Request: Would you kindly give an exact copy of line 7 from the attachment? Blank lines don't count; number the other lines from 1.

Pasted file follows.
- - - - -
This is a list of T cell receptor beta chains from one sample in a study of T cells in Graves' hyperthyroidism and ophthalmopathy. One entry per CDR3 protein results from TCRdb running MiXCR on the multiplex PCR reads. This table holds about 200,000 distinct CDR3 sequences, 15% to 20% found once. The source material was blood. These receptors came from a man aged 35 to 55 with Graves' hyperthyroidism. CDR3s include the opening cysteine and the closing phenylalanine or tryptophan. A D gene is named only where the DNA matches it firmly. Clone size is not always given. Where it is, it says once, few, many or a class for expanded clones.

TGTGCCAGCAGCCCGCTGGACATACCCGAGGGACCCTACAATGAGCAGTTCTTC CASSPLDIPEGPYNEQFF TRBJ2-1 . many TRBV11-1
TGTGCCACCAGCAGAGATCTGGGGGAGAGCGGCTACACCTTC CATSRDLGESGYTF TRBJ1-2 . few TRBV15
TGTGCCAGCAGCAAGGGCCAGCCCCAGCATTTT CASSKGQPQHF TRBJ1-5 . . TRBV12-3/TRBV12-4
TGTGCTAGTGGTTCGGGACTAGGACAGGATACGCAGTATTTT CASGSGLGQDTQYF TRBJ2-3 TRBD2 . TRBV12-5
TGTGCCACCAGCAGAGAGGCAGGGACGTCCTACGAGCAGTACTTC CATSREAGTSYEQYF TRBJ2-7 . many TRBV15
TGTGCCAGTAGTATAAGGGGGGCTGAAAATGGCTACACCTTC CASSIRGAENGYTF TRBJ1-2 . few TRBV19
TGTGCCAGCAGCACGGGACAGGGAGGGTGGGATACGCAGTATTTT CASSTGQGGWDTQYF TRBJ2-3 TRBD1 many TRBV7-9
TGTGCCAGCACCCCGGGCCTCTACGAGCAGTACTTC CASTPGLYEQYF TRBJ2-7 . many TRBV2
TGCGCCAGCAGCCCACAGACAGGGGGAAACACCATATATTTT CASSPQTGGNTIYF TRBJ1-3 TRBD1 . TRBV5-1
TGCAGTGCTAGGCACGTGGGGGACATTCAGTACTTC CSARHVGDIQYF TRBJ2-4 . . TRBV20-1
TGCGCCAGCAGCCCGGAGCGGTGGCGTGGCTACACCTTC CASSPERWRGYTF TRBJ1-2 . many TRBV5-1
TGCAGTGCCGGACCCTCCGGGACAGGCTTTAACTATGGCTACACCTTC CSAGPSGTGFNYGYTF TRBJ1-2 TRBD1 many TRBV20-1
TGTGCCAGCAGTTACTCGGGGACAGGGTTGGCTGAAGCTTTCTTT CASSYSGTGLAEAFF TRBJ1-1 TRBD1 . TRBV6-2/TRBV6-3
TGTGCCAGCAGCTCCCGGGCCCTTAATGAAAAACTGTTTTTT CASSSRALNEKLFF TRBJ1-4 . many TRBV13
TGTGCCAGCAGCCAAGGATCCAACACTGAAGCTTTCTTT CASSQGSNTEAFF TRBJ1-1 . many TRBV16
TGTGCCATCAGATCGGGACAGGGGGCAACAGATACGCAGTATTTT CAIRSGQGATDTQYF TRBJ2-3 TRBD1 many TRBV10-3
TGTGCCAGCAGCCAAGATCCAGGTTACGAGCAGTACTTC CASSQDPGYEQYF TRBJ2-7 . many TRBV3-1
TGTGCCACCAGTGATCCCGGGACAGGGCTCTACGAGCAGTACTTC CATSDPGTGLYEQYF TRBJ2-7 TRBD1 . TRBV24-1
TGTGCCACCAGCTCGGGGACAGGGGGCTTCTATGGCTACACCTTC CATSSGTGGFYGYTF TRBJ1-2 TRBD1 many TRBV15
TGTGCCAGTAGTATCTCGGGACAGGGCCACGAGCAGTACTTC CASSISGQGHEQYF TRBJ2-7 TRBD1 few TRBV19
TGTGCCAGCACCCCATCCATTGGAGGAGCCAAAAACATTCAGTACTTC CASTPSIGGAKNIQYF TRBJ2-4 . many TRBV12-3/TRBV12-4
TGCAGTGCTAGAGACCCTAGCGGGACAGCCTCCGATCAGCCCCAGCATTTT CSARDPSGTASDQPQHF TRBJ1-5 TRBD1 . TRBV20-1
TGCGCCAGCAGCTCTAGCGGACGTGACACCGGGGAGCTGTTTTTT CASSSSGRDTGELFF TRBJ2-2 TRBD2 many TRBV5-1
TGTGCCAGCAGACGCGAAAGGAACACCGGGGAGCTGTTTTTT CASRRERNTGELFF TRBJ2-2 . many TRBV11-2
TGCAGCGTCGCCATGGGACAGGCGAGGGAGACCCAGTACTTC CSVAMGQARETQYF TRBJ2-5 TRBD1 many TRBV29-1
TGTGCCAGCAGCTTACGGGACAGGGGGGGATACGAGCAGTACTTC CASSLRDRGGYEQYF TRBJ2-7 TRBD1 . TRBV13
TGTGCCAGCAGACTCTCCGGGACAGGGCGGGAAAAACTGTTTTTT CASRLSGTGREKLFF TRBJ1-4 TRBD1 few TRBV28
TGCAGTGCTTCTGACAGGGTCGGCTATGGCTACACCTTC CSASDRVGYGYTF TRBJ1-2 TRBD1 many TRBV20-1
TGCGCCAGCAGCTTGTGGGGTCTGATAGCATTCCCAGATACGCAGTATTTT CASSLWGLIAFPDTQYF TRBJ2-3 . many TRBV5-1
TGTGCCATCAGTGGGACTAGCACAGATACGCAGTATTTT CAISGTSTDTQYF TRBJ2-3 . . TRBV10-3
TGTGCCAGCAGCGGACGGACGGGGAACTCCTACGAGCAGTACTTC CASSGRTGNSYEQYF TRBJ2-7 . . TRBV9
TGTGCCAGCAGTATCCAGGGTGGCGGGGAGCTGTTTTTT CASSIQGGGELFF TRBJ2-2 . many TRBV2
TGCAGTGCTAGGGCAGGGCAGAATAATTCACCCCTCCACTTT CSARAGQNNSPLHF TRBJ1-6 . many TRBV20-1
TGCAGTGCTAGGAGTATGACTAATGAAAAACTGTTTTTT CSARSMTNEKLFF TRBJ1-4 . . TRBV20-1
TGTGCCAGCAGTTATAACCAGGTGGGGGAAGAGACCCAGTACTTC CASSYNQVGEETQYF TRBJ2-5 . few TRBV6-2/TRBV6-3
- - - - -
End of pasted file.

TGTGCCAGTAGTATAAGGGGGGCTGAAAATGGCTACACCTTC CASSIRGAENGYTF TRBJ1-2 . few TRBV19